Alpha-Ketoglutarate Dehydrogenase Deficiency
What else is it called?
- Alpha KGD Deficiency
- 2 Alpha Ketoglutarate Dehydrogenase Deficiency
- Oxoglutarate Dehydrogenase Deficiency
- Oxoglutaric Aciduria
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What causes it?
This disorder is caused by a problem in the Krebs cycle, an important system that helps to produce energy in your cells so that they can carry out their functions properly. This system relies on an enzyme called the Alpha-Ketoglutarate Dehydrogenase.
If you have a problem producing enough of the Alpha-Ketoglutarate Dehydrogenase enzyme, you will be unable to produce and distribute enough energy to meet the needs of your body. This causes problems in many different cells, which need a constant supply of energy to function
How common is it?
The prevalence of Alpha-Ketoglutarate Dehydrogenase Deficiency is currently unknown as it is an extremely rare condition. The number of cases reported appear to be less than 10.
Most cases so far have been observed in Algeria and Tunisia, suggesting that there may be a higher presence in Northern African countries.
What are the signs and symptoms?
The signs and symptoms of Alpha-Ketoglutarate Dehydrogenase Deficiency usually present soon after birth. There are a wide range of symptoms that you can present with, and some of the most common are:
- Developmental delays
- Difficulty in muscle use (hypotonia)
- Enlargement of the liver (hepatomegaly)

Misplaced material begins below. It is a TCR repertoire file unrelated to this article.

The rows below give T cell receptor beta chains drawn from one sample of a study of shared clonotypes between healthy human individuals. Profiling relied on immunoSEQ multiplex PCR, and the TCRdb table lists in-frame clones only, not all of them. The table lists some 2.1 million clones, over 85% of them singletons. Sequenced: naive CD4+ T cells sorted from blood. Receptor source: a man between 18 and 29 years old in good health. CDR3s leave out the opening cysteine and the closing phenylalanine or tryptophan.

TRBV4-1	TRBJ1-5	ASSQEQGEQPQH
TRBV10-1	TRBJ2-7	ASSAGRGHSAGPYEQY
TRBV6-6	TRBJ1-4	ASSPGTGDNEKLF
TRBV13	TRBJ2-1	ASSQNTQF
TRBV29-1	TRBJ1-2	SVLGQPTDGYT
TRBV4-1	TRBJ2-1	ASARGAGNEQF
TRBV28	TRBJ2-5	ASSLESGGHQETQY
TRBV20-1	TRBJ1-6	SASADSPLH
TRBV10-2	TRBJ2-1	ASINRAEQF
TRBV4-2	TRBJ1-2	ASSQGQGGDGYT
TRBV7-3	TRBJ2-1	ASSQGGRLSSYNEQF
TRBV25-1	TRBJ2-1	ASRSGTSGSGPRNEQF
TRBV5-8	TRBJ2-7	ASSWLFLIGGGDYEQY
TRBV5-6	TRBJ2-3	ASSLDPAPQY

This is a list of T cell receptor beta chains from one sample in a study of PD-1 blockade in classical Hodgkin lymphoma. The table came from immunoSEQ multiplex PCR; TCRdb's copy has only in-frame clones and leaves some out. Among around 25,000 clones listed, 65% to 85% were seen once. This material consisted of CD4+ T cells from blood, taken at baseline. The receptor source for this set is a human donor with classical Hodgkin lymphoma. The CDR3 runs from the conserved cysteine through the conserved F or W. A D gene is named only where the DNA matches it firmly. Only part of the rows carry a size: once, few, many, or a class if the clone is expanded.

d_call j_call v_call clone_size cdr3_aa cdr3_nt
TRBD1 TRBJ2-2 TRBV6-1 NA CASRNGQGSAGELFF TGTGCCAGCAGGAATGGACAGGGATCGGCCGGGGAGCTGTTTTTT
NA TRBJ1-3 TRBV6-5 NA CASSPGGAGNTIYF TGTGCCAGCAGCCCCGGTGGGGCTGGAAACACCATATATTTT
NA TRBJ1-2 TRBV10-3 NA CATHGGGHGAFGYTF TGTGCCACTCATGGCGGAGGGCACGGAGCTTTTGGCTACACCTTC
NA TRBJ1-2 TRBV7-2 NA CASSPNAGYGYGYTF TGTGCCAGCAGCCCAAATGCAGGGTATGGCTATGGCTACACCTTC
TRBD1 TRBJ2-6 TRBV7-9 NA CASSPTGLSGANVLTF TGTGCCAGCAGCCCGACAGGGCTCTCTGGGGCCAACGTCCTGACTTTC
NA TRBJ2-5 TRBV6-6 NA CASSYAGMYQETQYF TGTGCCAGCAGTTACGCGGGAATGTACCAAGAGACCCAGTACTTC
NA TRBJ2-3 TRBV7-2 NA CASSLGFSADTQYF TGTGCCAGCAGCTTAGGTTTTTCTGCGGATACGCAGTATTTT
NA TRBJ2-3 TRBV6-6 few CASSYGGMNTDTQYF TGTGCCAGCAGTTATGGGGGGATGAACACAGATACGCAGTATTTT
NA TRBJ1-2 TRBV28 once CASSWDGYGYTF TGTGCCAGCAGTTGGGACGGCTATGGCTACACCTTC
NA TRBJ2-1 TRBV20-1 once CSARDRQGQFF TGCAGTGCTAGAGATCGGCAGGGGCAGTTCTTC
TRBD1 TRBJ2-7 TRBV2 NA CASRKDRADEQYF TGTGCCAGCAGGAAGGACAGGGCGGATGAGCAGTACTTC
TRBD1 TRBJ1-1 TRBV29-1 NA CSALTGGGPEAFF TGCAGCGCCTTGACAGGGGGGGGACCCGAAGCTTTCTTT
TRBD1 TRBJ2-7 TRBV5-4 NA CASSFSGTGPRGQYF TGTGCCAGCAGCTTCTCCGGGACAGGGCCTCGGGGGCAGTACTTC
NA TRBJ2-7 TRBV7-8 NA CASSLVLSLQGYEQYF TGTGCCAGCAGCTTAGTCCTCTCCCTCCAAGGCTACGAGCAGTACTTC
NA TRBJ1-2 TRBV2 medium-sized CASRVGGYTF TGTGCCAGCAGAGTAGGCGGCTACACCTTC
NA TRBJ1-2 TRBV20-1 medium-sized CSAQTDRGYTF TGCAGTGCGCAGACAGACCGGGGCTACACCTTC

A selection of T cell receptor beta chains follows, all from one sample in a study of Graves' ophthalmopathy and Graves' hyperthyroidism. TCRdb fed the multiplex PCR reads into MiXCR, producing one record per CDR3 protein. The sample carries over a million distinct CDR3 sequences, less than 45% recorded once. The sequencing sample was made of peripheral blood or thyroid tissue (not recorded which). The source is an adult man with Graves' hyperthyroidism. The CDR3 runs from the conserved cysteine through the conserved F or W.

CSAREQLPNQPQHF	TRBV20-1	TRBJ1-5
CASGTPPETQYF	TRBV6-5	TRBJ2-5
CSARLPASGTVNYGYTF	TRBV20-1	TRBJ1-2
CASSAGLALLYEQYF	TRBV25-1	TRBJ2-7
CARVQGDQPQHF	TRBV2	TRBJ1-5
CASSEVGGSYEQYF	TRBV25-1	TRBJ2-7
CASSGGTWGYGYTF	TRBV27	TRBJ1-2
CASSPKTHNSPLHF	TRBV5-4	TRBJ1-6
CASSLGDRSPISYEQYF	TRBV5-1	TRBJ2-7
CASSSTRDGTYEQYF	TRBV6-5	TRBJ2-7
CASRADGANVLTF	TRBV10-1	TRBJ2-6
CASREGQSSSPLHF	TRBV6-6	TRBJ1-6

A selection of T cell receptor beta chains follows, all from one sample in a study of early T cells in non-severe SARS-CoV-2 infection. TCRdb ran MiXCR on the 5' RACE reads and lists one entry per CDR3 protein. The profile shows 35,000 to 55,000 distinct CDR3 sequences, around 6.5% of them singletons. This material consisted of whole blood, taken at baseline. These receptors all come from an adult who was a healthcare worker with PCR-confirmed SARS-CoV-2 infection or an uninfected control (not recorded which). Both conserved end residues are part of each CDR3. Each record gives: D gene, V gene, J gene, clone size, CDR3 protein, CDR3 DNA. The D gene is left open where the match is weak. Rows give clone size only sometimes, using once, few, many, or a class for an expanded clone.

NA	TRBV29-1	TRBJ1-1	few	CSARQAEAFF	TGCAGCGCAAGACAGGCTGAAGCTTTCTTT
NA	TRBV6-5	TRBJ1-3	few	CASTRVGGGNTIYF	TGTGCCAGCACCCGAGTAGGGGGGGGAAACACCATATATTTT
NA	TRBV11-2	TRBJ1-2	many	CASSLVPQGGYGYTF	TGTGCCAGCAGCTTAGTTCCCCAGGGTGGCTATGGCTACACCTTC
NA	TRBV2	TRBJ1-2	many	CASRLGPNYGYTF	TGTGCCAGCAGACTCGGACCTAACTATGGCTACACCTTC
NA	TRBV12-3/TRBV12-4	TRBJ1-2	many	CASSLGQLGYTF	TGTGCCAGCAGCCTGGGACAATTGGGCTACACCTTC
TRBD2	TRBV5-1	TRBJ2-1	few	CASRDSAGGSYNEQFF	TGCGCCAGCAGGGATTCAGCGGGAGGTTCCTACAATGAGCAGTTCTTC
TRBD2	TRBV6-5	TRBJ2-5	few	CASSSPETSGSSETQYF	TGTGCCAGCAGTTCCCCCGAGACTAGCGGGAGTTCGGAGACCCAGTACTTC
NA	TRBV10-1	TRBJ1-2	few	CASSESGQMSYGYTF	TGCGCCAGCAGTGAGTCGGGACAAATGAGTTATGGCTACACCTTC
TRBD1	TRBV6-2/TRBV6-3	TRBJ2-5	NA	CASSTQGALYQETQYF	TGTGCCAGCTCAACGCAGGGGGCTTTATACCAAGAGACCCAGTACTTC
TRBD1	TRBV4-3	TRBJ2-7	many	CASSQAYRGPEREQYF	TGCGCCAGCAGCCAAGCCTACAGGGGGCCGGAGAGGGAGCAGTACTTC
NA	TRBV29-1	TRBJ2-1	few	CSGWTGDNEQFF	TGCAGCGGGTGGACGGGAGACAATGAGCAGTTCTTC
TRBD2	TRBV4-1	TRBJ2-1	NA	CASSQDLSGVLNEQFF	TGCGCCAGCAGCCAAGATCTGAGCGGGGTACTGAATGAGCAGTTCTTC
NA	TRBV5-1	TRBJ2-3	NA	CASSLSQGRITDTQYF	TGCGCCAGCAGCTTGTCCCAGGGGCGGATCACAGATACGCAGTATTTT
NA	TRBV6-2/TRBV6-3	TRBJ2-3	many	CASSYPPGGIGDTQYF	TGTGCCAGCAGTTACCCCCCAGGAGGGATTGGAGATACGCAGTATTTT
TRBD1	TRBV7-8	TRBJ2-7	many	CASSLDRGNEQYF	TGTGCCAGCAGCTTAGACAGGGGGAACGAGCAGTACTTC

- The production of too much acid in the blood (metabolic acidemia and lactic acidemia)
- An increase in protein in your muscles, suggesting heart or muscle damage (increased creatine kinase levels)
- Difficulties breathing and eating, due to affected airways
- SeizuresLife expectancy is short, and most children do not live beyond early childhood.
How is it diagnosed?
To diagnose Alpha-Ketoglutarate Dehydrogenase Deficiency, specialised blood and urine tests are used. Your medical team may also carry out genetic tests to confirm the diagnosis.
This disorder is sometimes considered similar to Maple Syrup Urine Disease, a metabolic disorder that is part of the UK newborn screening programme.
Can it be treated?
There is currently no cure for Alpha-Ketoglutarate Dehydrogenase Deficiency. Treatment can only alleviate some of the symptoms and offer support.
A dietician will help manage your diet to ensure that your body is getting the right nutrients. Supplements and medication may also be offered. Your medical team may also recommend physical therapy to help with muscle use. It may be necessary to stay in a hospital or a hospice for the appropriate treatment and care.
Due to the complex nature of Alpha-Ketoglutarate Dehydrogenase Deficiency, prognosis is poor and many children with the disorder don’t make it past early childhood.
Do my family need to be tested?
Alpha-Ketoglutarate Dehydrogenase Deficiency is inherited from both parents in an autosomal recessive inheritance pattern. This means that both parents are carriers of the disorder through their genes.
All genes come in pairs. Carriers of Alpha-Ketoglutarate Dehydrogenase Deficiency have one working gene and one faulty gene. Children inherit one gene from each parent to make their pair. Whether you have Fumarase Deficiency depends on the genes you inherit:
- There is a 50% chance that the child will inherit one faulty and one working gene, which means they will also be a carrier.
- There is a 25% chance that the child will inherit two working genes and not inherit or carry the faulty gene.
- There is a 25% chance that the child will inherit two faulty genes, which means they will have Alpha-Ketoglutarate Dehydrogenase Deficiency
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